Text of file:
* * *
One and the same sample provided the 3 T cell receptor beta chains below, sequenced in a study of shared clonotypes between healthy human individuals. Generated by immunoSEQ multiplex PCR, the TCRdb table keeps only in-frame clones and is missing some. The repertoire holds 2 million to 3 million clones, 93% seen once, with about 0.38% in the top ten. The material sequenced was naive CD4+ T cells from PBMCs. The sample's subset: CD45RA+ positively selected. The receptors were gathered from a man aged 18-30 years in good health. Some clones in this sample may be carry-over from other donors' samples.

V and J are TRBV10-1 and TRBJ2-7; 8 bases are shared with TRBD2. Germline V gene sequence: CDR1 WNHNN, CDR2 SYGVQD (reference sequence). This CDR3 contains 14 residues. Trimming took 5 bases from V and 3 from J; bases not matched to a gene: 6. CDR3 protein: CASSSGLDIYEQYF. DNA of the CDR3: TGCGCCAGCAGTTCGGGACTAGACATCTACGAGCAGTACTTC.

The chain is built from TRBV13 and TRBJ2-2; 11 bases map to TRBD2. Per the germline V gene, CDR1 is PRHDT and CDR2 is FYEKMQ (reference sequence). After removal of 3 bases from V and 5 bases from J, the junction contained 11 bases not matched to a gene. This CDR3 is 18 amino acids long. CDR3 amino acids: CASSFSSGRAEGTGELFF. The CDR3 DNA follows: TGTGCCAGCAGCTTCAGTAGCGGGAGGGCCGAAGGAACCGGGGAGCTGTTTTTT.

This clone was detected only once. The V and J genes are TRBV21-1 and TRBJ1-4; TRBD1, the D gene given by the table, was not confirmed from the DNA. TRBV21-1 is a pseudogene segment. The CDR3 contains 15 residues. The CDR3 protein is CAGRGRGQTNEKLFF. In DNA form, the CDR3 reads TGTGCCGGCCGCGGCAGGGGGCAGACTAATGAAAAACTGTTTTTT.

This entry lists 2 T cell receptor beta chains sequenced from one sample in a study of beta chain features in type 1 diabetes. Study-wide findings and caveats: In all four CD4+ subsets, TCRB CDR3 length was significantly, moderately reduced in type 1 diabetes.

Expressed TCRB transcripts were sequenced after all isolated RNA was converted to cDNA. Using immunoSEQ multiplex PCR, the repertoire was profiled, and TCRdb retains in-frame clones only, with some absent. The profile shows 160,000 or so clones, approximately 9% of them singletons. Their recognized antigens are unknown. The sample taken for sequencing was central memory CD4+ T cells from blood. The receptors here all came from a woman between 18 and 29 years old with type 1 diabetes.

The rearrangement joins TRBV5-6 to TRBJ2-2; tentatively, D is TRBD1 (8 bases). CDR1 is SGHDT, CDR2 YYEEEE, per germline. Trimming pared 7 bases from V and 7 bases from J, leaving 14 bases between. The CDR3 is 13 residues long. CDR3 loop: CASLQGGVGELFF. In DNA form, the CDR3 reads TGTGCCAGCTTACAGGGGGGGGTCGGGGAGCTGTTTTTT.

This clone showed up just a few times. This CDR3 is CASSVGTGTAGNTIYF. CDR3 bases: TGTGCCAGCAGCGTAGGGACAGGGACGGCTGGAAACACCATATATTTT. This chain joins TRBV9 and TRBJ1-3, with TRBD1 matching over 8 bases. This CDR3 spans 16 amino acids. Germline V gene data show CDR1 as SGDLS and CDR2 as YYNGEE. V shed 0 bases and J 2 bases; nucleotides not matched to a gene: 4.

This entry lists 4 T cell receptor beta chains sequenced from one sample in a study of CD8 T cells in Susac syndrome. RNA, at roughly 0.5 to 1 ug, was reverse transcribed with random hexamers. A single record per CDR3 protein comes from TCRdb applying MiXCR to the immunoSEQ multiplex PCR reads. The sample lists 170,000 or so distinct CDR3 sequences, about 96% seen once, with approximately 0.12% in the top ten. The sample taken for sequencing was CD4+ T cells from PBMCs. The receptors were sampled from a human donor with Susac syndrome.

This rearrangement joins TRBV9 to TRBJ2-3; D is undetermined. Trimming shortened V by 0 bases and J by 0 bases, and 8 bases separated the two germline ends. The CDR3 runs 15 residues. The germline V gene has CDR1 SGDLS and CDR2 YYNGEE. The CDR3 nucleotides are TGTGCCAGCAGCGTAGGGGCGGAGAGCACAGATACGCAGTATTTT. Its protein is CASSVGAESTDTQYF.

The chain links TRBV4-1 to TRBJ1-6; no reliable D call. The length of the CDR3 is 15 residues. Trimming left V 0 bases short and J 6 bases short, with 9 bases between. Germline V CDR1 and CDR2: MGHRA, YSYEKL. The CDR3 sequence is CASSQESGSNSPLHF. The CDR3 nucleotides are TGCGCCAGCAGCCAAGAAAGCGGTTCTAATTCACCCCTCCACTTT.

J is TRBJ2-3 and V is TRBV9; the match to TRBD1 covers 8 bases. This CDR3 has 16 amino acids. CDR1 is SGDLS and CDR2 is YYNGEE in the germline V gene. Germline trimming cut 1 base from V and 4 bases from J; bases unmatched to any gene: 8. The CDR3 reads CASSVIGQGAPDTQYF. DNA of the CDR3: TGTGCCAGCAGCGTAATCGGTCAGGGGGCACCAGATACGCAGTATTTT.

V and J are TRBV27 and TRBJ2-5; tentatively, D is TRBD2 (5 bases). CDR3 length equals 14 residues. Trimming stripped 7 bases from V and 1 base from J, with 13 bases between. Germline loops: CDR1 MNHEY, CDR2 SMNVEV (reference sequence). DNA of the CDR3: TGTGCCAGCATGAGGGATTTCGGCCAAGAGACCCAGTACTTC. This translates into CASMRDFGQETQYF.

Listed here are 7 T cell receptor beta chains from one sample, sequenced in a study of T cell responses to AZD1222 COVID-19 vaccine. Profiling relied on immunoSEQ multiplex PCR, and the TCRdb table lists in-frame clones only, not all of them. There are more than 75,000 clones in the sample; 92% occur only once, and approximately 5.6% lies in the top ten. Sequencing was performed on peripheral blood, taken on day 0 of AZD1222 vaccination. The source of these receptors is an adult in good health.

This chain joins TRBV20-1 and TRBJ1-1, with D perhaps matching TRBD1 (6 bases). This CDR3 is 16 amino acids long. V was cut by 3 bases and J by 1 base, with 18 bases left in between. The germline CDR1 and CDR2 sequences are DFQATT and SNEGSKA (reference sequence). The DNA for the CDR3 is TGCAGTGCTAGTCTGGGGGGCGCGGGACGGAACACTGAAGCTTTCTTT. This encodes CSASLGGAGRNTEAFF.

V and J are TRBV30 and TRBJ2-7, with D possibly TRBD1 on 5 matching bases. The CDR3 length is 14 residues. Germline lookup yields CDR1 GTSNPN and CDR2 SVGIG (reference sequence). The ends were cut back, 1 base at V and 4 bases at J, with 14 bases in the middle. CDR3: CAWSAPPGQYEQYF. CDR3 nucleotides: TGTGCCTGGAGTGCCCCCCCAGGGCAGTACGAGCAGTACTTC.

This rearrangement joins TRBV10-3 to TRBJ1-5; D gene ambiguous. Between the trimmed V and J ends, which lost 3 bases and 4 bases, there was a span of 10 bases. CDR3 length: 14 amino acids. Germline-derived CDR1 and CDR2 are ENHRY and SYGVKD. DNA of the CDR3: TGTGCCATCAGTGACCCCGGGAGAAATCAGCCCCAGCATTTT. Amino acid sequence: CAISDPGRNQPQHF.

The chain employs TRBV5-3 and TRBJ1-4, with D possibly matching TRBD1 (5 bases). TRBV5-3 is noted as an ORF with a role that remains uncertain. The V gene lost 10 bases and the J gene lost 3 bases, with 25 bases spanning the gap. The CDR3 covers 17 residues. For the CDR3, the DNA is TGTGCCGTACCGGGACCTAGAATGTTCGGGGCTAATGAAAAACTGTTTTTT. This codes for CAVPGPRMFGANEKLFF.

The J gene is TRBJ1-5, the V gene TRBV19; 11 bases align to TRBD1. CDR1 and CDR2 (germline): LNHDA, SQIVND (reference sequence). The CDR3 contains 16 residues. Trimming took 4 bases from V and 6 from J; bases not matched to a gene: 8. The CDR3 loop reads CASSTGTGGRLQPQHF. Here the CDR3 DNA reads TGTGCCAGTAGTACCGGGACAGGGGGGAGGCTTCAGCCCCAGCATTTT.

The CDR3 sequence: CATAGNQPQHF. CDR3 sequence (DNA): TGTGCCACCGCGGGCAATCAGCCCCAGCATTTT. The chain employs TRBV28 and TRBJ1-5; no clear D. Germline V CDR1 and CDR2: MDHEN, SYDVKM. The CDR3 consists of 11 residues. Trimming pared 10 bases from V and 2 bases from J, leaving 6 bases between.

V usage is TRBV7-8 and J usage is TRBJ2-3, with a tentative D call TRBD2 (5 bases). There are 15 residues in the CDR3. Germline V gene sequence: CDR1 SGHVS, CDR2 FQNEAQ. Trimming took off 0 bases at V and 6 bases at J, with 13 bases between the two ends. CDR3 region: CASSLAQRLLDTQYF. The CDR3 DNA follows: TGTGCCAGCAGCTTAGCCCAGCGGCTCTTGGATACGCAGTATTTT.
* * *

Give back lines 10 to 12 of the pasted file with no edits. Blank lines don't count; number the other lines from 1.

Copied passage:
This rearrangement joins TRBV9 to TRBJ2-3; D is undetermined. Trimming shortened V by 0 bases and J by 0 bases, and 8 bases separated the two germline ends. The CDR3 runs 15 residues. The germline V gene has CDR1 SGDLS and CDR2 YYNGEE. The CDR3 nucleotides are TGTGCCAGCAGCGTAGGGGCGGAGAGCACAGATACGCAGTATTTT. Its protein is CASSVGAESTDTQYF.

The chain links TRBV4-1 to TRBJ1-6; no reliable D call. The length of the CDR3 is 15 residues. Trimming left V 0 bases short and J 6 bases short, with 9 bases between. Germline V CDR1 and CDR2: MGHRA, YSYEKL. The CDR3 sequence is CASSQESGSNSPLHF. The CDR3 nucleotides are TGCGCCAGCAGCCAAGAAAGCGGTTCTAATTCACCCCTCCACTTT.

J is TRBJ2-3 and V is TRBV9; the match to TRBD1 covers 8 bases. This CDR3 has 16 amino acids. CDR1 is SGDLS and CDR2 is YYNGEE in the germline V gene. Germline trimming cut 1 base from V and 4 bases from J; bases unmatched to any gene: 8. The CDR3 reads CASSVIGQGAPDTQYF. DNA of the CDR3: TGTGCCAGCAGCGTAATCGGTCAGGGGGCACCAGATACGCAGTATTTT.